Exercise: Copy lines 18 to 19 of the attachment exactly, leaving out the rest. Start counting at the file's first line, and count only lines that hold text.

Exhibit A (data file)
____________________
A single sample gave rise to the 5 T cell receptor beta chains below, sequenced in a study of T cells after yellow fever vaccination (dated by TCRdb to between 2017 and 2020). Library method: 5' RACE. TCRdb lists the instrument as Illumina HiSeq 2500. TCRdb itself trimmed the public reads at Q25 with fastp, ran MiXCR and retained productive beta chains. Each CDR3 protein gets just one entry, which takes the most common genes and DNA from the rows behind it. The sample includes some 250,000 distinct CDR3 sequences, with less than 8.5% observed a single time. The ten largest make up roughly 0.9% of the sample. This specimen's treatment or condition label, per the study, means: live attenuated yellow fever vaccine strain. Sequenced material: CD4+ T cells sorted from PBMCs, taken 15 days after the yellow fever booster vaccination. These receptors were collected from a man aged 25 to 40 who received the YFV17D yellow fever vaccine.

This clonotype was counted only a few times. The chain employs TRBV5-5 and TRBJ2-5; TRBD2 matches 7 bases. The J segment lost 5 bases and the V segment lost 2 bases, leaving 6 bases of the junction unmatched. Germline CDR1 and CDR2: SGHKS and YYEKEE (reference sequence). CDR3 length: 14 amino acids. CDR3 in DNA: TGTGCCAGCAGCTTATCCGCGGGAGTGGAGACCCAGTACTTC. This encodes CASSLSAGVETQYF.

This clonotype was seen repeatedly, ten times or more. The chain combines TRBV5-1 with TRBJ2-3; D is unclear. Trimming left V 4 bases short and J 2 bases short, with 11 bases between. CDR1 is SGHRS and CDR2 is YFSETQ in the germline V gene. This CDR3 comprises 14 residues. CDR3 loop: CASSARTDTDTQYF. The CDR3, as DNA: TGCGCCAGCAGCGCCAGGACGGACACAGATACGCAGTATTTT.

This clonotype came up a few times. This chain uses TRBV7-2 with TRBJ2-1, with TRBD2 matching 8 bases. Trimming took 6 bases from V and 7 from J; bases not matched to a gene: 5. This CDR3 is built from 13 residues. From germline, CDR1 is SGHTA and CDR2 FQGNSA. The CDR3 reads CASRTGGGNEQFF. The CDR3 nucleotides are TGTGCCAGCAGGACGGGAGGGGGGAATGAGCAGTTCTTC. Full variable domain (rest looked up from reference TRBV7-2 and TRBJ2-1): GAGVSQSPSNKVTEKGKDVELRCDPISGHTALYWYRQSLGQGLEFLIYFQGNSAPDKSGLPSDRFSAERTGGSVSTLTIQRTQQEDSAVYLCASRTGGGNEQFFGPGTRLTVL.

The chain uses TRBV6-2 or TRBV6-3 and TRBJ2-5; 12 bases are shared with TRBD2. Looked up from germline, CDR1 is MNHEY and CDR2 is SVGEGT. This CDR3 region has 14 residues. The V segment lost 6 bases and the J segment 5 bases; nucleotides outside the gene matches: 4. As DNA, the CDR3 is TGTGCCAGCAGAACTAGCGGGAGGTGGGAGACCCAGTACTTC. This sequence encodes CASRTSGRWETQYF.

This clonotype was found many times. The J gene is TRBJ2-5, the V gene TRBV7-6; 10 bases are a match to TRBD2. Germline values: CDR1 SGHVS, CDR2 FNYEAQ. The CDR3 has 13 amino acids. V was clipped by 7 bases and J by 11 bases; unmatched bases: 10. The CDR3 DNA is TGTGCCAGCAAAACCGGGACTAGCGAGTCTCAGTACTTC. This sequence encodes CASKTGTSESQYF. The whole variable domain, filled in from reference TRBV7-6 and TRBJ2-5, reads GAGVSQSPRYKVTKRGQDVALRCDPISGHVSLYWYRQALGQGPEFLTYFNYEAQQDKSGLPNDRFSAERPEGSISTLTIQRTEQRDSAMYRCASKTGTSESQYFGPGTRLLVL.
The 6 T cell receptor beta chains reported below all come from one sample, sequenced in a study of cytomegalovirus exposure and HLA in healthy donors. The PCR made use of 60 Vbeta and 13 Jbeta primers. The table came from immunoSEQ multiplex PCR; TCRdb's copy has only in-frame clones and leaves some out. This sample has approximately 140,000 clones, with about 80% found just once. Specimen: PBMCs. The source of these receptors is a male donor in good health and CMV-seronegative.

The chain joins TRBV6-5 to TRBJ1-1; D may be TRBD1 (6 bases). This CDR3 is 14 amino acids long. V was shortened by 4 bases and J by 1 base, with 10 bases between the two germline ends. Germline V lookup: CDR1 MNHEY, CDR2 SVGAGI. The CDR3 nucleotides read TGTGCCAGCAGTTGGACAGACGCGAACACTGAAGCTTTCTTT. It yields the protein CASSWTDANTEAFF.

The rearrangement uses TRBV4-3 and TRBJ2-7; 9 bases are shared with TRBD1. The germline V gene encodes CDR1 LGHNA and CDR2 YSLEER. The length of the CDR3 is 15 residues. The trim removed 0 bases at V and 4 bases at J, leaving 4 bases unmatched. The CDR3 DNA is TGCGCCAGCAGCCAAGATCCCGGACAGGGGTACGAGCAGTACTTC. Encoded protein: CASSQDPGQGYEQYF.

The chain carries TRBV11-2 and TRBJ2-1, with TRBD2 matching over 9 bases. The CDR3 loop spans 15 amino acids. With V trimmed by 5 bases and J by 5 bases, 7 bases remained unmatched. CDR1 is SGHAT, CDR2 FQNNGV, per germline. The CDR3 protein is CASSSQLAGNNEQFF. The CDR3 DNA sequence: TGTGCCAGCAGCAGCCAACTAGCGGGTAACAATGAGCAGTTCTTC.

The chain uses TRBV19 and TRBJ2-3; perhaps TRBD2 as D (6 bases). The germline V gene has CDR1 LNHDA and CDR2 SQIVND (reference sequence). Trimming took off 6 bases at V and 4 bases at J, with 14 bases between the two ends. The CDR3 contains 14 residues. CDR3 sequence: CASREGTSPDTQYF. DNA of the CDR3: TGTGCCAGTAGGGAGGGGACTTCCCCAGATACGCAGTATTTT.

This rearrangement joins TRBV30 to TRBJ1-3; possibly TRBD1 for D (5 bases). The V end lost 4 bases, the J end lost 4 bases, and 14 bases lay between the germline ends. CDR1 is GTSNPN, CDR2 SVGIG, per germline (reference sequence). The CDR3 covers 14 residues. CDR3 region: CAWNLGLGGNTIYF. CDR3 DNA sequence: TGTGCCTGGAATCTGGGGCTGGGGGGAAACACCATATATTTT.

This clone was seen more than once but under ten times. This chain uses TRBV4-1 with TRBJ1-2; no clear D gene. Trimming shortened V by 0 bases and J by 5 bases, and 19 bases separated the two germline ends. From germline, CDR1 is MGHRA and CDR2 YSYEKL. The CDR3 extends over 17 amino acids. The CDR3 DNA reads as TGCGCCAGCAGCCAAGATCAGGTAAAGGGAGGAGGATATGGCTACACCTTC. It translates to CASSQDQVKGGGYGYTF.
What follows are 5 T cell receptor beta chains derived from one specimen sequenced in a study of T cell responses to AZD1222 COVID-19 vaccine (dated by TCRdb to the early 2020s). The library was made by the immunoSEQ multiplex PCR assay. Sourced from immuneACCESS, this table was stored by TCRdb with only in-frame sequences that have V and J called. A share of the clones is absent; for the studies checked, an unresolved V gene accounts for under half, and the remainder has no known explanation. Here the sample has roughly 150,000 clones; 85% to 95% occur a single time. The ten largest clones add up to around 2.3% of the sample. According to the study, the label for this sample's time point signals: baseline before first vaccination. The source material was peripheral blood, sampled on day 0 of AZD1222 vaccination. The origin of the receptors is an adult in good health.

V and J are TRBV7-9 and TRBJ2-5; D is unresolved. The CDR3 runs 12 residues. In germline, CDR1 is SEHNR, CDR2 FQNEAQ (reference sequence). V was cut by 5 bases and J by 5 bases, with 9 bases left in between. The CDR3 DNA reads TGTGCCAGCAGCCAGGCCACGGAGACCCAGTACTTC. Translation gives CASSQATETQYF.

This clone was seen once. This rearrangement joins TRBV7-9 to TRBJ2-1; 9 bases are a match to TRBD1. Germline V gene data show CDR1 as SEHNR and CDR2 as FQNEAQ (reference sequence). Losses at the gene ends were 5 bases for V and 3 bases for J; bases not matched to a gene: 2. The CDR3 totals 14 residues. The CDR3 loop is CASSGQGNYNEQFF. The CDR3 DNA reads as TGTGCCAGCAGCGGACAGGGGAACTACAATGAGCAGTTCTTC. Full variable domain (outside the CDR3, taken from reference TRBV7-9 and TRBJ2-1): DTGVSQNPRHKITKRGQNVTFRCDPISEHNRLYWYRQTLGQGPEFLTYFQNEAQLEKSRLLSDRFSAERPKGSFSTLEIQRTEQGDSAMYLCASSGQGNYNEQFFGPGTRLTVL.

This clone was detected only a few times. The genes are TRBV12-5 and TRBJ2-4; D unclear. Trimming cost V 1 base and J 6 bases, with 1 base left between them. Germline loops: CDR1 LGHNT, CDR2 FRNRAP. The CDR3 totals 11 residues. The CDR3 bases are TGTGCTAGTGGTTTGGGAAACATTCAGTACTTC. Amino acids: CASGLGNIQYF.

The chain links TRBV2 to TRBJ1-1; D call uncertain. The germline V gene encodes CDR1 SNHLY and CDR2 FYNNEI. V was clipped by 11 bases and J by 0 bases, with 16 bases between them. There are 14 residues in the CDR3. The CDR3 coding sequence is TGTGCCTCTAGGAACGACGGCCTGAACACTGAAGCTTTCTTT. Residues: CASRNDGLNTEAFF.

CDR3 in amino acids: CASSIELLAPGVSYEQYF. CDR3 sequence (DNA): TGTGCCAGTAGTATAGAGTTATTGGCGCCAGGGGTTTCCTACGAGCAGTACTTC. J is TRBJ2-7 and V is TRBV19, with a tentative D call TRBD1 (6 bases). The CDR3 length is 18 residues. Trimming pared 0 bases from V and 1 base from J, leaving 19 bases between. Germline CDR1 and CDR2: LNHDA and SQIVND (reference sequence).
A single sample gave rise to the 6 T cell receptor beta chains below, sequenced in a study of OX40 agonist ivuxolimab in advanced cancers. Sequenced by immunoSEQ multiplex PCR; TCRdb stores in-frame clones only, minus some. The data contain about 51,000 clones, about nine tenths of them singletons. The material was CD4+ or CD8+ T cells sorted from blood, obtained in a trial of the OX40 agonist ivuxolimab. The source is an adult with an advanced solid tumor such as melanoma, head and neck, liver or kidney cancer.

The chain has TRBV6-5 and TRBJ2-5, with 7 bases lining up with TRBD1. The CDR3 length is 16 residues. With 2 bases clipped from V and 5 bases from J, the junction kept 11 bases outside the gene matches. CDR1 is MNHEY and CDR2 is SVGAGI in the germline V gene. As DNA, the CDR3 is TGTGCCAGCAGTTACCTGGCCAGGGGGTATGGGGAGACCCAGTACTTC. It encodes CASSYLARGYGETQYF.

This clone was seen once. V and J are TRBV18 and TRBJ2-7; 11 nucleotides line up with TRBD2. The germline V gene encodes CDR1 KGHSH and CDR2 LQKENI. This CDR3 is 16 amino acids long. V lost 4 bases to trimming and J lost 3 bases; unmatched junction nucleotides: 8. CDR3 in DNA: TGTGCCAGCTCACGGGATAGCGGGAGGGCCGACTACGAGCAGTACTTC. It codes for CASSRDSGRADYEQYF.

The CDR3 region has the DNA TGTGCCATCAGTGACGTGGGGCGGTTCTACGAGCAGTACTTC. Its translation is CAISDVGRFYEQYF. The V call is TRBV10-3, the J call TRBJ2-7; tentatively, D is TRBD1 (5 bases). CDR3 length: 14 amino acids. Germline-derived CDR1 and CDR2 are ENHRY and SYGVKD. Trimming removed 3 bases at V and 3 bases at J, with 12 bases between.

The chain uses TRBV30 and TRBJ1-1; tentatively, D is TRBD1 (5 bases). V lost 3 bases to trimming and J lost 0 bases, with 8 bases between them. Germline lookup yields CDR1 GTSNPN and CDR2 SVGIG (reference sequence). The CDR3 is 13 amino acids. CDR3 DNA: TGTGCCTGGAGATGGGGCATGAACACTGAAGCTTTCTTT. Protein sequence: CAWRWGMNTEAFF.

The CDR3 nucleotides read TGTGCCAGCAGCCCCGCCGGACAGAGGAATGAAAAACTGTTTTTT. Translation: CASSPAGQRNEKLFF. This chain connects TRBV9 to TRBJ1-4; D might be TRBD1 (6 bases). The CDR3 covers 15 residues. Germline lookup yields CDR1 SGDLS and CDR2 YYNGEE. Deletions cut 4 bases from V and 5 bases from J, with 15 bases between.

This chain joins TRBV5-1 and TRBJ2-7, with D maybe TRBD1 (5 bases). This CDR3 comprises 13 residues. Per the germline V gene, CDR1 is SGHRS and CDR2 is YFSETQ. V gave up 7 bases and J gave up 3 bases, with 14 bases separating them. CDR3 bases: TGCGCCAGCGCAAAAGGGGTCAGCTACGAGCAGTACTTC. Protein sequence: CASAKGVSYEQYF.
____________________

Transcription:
The chain links TRBV2 to TRBJ1-1; D call uncertain. The germline V gene encodes CDR1 SNHLY and CDR2 FYNNEI. V was clipped by 11 bases and J by 0 bases, with 16 bases between them. There are 14 residues in the CDR3. The CDR3 coding sequence is TGTGCCTCTAGGAACGACGGCCTGAACACTGAAGCTTTCTTT. Residues: CASRNDGLNTEAFF.

CDR3 in amino acids: CASSIELLAPGVSYEQYF. CDR3 sequence (DNA): TGTGCCAGTAGTATAGAGTTATTGGCGCCAGGGGTTTCCTACGAGCAGTACTTC. J is TRBJ2-7 and V is TRBV19, with a tentative D call TRBD1 (6 bases). The CDR3 length is 18 residues. Trimming pared 0 bases from V and 1 base from J, leaving 19 bases between. Germline CDR1 and CDR2: LNHDA and SQIVND (reference sequence).